Deflecting an inevitable question about the crisis within the International Cycling Union (UCI), International Olympic Committee (IOC) President Jacques Rogge, having just made his first visit to the Pyeongchang 2018 Winter Games venue, said the issue would be discussed by the executive board in two weeks’ time. This is hardly too soon–the image of sport, and especially the IOC, is suffering by the day as severely as from past scandals involving Ben Johnson and Marion Jones, David Miller writes from Seoul.
At a press conference concluding his visit, immediately prior to meetings with out-going and in-coming Korean State presidents, Rogge said he was as yet unaware of the letter sent by UCI president Pat Mcquaid, to all 110 IOC members, asking for help to persuade the World Anti-Doping Agency (WADA) to back UCI’s controversial ” Truth and Reconciliation Commission.”
Pressed further, Rogge – looking still strained in his extended recovery from surgery last year — reassured his largely Korean audience that Winter sports, compared with the Lance Armstrong farago, was well-disciplined in repelling cheats, that Pyeongchang would be ‘clean.’
“We have the same policy for summer and winter sports ” he said, ” testing in and out of competition. We keep samples for eight years so that we can reexamine whenever a new test procedure becomes available. We never hesitate (to act) as in Turin in 2006.”
Rogge’s stance is confidant, yet all the implications of Armstrong’s interview with Oprah Winfrey are of long-standing, continuing malpractice within UCI, and not just by competitors. If the IOC is to uphold its policy of zero tolerance, then surely an external, independent inquiry of UCI has to be instituted.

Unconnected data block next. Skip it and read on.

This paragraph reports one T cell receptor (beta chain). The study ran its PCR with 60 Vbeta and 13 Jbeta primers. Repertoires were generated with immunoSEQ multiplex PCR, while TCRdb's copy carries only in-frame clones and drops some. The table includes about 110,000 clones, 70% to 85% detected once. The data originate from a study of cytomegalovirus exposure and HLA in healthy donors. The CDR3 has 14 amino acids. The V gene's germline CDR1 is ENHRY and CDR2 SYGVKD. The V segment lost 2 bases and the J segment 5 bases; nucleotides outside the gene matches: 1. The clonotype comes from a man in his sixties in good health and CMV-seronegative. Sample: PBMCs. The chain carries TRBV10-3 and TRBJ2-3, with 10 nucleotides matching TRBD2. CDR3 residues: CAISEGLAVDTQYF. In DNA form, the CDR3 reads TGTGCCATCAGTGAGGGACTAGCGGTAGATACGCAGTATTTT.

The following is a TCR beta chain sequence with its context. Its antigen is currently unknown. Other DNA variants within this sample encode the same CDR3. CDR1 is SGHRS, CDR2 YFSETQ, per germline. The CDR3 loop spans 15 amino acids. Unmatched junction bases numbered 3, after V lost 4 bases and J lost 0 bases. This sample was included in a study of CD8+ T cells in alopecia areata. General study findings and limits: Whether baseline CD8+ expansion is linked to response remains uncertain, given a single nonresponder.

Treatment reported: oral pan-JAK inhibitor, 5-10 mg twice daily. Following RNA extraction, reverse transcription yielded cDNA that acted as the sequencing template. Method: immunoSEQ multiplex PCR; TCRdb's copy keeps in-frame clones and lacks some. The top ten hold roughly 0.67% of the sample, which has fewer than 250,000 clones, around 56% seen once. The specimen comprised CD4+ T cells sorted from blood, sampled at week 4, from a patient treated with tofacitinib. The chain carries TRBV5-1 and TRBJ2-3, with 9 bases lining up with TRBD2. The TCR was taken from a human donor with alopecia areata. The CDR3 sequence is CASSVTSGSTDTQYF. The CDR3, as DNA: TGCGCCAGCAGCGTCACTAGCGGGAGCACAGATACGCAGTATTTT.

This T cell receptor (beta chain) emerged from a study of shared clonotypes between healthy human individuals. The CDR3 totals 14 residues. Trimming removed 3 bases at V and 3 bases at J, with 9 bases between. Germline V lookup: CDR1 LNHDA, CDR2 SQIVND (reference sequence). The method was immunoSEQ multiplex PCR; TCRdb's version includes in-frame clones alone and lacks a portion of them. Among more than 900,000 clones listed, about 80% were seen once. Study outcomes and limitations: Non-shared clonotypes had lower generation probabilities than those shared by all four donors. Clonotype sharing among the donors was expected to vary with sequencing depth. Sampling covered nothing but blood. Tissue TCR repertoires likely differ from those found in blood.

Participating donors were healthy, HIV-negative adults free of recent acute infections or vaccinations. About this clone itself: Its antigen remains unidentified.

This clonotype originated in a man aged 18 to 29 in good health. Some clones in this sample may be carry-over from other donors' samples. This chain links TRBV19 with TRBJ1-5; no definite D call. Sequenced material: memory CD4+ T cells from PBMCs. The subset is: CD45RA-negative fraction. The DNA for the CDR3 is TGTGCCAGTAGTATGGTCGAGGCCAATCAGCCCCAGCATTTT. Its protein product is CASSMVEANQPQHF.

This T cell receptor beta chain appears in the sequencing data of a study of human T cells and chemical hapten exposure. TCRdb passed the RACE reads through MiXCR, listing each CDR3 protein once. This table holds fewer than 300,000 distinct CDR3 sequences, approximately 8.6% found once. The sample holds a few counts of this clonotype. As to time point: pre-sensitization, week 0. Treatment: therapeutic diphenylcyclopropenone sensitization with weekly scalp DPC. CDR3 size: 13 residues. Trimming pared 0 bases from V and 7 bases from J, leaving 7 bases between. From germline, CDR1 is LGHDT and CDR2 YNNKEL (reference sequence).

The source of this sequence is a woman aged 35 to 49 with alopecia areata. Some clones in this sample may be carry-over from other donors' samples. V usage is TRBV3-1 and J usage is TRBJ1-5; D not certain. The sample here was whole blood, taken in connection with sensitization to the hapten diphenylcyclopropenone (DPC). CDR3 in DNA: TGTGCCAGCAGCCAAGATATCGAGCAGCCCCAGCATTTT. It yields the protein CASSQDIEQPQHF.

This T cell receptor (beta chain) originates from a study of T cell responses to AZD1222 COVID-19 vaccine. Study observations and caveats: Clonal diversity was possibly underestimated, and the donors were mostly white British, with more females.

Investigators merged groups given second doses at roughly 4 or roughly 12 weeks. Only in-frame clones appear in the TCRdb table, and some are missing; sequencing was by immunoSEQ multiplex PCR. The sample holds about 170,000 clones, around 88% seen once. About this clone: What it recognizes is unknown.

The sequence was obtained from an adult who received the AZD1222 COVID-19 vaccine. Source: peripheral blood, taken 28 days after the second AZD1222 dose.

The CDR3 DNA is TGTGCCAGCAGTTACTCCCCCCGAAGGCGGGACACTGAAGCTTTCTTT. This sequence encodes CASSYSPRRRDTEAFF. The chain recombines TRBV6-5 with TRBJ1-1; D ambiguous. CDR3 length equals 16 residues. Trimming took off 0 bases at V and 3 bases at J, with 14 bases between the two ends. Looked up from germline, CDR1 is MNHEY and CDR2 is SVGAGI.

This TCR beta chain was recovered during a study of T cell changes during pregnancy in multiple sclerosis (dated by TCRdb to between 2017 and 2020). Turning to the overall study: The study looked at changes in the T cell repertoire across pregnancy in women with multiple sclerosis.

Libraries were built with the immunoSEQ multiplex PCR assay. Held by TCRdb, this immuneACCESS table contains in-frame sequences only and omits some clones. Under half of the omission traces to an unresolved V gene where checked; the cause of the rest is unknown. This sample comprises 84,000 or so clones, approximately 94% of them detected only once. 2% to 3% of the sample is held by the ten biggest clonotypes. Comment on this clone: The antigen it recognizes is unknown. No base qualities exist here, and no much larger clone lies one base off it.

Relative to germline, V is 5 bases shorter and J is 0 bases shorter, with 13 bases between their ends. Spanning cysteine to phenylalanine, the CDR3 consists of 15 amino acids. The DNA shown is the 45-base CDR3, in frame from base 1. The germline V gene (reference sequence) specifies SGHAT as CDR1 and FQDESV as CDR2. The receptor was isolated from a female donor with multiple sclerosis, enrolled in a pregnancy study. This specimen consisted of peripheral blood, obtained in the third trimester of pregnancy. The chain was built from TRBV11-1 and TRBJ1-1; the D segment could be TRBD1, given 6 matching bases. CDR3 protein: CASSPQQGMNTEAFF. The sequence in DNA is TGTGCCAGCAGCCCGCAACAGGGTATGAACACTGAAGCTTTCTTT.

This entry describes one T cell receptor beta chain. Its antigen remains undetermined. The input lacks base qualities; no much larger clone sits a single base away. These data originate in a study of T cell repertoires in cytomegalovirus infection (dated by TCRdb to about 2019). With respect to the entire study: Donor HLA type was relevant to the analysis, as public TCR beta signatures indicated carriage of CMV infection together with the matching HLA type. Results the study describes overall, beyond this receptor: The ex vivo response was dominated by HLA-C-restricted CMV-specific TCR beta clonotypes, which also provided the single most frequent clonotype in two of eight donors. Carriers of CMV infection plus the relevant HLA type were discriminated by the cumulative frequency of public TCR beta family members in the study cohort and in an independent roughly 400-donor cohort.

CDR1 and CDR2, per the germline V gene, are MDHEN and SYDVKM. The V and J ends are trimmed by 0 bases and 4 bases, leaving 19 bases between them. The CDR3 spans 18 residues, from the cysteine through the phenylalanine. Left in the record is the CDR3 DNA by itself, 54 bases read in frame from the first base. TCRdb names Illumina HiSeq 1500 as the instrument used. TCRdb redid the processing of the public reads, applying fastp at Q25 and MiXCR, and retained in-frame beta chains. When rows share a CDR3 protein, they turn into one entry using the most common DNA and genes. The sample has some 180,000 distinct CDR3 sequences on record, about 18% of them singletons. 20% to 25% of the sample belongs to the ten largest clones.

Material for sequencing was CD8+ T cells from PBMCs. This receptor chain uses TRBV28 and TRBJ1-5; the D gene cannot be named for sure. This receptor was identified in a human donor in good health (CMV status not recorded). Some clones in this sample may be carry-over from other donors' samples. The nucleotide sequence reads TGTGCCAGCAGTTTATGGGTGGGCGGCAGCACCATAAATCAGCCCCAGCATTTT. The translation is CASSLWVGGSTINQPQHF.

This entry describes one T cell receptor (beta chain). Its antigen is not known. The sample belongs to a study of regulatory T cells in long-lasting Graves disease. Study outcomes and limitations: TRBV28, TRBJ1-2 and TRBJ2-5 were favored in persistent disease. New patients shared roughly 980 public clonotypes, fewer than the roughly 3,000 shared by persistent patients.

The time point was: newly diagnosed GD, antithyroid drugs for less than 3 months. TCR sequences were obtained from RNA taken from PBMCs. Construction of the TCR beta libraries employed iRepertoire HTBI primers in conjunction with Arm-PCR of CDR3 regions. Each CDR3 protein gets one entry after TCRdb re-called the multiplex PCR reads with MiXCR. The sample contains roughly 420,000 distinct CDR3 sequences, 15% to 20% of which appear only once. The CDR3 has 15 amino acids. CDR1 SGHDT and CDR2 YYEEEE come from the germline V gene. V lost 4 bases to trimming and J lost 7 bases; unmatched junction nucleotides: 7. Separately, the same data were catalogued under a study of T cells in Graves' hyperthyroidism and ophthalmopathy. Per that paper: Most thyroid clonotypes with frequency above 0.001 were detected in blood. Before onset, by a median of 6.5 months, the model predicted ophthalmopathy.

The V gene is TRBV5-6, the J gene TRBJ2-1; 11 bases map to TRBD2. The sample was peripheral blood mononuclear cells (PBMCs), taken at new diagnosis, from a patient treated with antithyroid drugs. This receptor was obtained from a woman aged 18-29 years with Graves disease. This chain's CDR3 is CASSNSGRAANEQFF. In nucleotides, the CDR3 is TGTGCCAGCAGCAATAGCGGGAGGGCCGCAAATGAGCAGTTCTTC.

The answer could be that which Richard Pound, Canadian member, proposed against the weightlifting federation after a run of positives in 1988: temporary suspension until credibility was restored. The EB at that time rejected the proposal, but it would seem particularly appropriate at this moment if UCI is to tread an honorable path into Rio 2016.
Concerning PyeongChang, Rogge professed himself impressed not just by the concept of the New Horizons Bid but by the state-of-the-art individual venues already in use.
“What I have seen corresponds to what I expected – well organized, modern, very compact, shorter distances for athletes which is very important. Success is measured by the happiness of athletes. If they are, we are. I am not surprised — the Koreans have extensive experience of hosting major sporting events.” He stated that Games integration of North and South was not an item yet contemplated by the IOC.
The above article was first appeared in The Sport Intern, a blog published by Karl-Heinz Huba in Lorsch, Germany. This article is reprinted here with permission from the blog publisher. Mr. Huba can be reached via email at ISMG@aol.com.